Home > Churches, Climate Change, COP 15, Indigenous People, Spirituality > COP15: More Is Needed than Financial and Economic Wizardry

COP15: More Is Needed than Financial and Economic Wizardry

A session organized by the delegation of the Netherlands on Mitigation Efforts of Developed Countries – Will It Be Enough?, submerged me in the kind of financial and economic details most probably determine the negotiations at COP15. The various presentations attempted to map and model various strategies for keeping global warming under 2°C, taking into account pledges made by developed countries and the so-called REDD factor, concerned with reducing emissions from deforestation and forest degradation in developing countries. More financial and economic wizardry appears, when speakers address the so-called “hot air” generated by the economic decline of Russia and the Ukraine or when they point out that the 17% GHG (greenhouse gas) emissions’ reduction pledged by the USA refers to the baseline 2005 and means a reduction of a mere 3% when the “usual” baseline of 1990 is taken. The overall perspective of the Dutch seemed to me rather pessimistic: many more pledges are necessary if the goal is to keep the 2°C limit …

For a theologian with some background in mathematics, all of this is not easy to grasp, and it is clear that it would be worthwhile to have some specialists in economics and financing amongst us in Copenhagen. My personal frustration is that I have the impression that COP15 is being reduced to finding economic and financial solutions to a crisis, the seriousness of which has been laid out before us by the scientists of the IPCC, who have been asked explicitly to avoid any political interpretation of their measurements and models – the use of the word “urgency” in the IPCC presentation was already too much for some of the journalists present … The crisis is reduced to a technical problem, for which we can design a series of possible solutions among which to choose. Politics seem reduced to applied economics and financing. Ethical questions do not seem to be addressed; religious perspectives have nearly completely disappeared out of the Bella Center. Moreover, I am somewhat surprised not to see military people here – they may be present, but I have not seen uniforms – and there is a growing suspicion in me that at some moment of time the issue of global warming and security needs to be addressed. I hope that there are psychologists and sociologists amongst the negotiators, and not only amongst the representatives of IGOs or NGOs. In short, I miss the interdisciplinary and transdisciplinary environment that seems to be necessary for addressing the worldwide crisis. The narratives of suffering people, such as the indigenous people, remind us of this; the cold calculations of the economists and financial experts – however important and crucial they may be – seem to hide the fact that we are facing questions about just and equitable life styles and about sustainable life together on the planet earth and in close and even intimate connection with it. A complex, interwoven and holistic perspective is required – at least, I think so – that even our best available science cannot yet offer, and that is certainly truncated if only its economic and financial aspects are taken under consideration. I think it is a gift from indigenous traditions but also from religions to intuit and suggest such holistic perspectives and worldviews.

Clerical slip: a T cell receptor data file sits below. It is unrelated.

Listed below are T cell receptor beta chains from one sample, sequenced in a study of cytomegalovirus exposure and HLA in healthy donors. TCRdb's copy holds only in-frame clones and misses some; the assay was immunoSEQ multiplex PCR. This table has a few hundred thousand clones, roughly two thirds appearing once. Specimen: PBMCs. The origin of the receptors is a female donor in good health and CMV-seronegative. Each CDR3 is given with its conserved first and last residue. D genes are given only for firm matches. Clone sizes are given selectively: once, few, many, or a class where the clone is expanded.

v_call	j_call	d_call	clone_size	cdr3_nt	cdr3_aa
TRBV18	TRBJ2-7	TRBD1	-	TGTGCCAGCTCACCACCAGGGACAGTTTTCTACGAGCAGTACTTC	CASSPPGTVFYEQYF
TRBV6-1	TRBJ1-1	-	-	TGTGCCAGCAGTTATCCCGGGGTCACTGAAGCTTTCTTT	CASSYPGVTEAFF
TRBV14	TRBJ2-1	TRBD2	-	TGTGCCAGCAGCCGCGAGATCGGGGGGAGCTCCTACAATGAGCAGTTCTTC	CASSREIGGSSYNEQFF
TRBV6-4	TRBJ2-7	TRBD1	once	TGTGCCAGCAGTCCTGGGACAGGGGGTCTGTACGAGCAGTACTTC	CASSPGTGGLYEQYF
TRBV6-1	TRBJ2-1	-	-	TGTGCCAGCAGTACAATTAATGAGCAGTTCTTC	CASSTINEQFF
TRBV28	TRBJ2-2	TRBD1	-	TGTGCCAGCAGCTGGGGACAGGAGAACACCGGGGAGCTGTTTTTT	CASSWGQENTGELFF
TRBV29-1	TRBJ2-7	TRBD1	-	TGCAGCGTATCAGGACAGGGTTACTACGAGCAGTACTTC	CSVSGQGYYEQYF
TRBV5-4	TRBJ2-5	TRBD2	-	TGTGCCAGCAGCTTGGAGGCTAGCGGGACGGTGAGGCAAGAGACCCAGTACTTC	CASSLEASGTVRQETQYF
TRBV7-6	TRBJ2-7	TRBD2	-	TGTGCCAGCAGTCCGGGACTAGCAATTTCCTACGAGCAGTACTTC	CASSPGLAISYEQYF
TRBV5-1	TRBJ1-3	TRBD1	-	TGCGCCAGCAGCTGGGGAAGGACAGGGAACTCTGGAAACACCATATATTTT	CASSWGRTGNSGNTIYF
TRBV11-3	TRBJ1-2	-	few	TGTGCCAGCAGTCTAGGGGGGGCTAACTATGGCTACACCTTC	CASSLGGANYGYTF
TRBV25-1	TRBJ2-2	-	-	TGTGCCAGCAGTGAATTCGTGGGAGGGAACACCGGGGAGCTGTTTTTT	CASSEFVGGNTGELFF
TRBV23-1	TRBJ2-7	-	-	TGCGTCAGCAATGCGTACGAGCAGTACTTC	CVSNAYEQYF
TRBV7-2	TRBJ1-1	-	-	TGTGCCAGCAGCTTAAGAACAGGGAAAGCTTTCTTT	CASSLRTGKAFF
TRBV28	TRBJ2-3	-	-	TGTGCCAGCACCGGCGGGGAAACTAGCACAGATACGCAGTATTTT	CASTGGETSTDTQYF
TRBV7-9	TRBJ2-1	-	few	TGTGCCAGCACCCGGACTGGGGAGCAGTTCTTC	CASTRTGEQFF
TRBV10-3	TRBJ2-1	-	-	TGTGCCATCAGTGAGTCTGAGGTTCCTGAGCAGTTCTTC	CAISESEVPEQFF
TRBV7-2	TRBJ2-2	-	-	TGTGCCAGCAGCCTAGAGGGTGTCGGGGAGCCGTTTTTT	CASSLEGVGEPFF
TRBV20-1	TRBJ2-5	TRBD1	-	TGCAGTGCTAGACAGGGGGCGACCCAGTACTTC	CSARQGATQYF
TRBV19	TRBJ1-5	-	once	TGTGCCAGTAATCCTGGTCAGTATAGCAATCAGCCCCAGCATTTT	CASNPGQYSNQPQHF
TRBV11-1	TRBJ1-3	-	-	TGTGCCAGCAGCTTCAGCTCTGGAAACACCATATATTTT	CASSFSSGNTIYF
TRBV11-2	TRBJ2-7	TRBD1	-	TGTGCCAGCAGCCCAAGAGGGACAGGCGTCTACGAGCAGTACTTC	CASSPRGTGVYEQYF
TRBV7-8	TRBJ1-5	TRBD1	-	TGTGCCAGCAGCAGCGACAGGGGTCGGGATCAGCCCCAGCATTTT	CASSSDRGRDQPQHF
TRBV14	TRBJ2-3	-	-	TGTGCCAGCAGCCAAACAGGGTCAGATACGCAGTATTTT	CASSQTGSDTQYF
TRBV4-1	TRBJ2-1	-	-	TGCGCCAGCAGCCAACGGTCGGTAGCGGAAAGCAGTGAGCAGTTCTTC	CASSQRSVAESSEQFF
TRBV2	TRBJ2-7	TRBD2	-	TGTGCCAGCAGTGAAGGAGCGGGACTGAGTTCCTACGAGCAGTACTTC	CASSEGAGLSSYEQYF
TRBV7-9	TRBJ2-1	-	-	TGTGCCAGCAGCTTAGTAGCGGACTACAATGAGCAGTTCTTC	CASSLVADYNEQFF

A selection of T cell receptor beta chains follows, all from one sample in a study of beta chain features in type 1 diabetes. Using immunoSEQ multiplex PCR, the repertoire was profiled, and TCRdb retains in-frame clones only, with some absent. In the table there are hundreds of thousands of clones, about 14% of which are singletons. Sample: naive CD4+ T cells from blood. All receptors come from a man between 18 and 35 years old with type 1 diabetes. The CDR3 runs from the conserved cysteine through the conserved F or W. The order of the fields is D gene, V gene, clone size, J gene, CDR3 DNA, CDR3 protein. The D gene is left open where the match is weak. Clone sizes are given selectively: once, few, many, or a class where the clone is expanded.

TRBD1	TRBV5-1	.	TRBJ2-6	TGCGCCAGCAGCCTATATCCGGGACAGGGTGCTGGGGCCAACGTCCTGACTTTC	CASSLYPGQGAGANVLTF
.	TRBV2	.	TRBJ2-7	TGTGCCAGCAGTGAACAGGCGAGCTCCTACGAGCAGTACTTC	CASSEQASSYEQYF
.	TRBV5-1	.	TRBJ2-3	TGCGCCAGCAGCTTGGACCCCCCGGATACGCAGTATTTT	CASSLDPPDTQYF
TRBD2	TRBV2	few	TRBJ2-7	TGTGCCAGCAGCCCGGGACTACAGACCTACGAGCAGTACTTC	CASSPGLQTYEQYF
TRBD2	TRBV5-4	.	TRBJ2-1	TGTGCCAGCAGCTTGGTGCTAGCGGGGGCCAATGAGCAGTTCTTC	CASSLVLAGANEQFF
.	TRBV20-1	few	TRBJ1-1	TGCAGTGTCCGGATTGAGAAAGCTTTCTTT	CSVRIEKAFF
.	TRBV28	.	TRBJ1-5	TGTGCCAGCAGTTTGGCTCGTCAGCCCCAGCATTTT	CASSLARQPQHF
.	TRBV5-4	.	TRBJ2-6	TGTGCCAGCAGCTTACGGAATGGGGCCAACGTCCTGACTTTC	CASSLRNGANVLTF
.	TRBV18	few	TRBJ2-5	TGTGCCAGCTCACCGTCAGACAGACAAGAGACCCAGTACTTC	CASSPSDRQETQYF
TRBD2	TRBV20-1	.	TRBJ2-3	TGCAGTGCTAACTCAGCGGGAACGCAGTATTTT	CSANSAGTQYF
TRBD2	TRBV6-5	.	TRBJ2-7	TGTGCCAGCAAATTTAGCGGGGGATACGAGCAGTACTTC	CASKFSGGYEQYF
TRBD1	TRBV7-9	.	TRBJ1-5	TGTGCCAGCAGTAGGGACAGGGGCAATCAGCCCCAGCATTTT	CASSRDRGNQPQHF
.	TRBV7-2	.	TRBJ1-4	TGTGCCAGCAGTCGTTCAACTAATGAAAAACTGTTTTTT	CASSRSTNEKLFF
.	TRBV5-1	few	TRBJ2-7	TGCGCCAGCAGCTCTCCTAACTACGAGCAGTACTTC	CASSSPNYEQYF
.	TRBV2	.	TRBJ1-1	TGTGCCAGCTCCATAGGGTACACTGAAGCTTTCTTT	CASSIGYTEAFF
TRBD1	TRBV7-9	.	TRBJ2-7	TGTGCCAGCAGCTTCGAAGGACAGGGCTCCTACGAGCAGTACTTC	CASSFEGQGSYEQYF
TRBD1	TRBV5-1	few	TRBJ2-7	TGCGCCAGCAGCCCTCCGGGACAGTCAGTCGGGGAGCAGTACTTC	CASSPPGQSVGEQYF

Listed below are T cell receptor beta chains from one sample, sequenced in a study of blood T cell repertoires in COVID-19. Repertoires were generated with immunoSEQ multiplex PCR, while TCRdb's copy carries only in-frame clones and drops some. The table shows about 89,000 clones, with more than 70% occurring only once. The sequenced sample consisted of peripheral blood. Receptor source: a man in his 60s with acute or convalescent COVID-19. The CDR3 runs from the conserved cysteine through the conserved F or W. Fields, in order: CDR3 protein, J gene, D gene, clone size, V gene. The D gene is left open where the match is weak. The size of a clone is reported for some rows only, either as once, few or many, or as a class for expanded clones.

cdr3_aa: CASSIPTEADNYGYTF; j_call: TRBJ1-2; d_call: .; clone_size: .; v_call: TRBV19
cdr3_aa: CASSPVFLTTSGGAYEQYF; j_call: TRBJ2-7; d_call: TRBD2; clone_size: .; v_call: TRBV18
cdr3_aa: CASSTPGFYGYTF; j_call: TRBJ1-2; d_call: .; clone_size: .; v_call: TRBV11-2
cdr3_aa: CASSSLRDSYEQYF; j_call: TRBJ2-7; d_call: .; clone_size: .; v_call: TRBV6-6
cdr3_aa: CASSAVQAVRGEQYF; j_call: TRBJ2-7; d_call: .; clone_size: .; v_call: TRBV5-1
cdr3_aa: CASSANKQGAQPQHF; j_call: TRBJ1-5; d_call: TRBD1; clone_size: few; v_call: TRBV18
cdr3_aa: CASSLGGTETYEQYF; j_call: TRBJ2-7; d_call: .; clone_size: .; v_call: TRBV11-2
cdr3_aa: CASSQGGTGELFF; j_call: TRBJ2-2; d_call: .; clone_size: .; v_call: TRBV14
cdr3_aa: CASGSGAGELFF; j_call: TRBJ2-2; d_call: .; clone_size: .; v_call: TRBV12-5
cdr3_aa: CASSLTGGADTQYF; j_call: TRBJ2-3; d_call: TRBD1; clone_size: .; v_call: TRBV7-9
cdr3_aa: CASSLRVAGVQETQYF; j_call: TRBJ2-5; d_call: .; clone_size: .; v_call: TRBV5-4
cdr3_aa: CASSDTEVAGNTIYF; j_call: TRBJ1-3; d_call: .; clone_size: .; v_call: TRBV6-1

Institutionalized religions, churches and organizations offer opportunities for inspiring spiritual depth as well as the means of spaces in which experiences of concrete people, political reflection and advocacy, broad and interdisciplinary scientific reflection, and mobilization of public opinion. As a Jesuit, I feel that there is a task here for the Society of Jesus and for the Ignatian Family. As a Roman Catholic, I feel that a clear voice from those who have the most universal and broad perspective, is urgently needed to complement and strengthen the many initiatives that are already functioning at local levels. There are already some cautious declarations. More is needed. This would undoubtedly enrich the Bella Center and the participants at COP15.

  1. Professor Michael Northcott
    December 10, 2009 at 12:43 am

    Thank you for your insightful blog on Copenhagen for those of us who are not there. A spiritual perspective is urgently needed on climate change. Obsessive commitment to economic growth in countries that have already too much is about a refusal to do justice, about personal greed, and about corporate wickedness. This is the manifestation of a deep and growing spiritual lack in Western societies after Christendom. The multisensory engagement with the life of Christ and the Saints commended by Ignatius in the Exercises is never more needed as an antidote to consumerism which continues to drive emissions growth in the West, which has not ‘peaked’ as the leaked Danish draft of the proposed Copenhagen Treaty suggests, but merely been exported to developing countries which are in the new Treaty now said to be the ones who are to blame for climate change. The Jesuits also have a long memory of the wickedness of colonialism. The draft Treaty is a classic colonial document.

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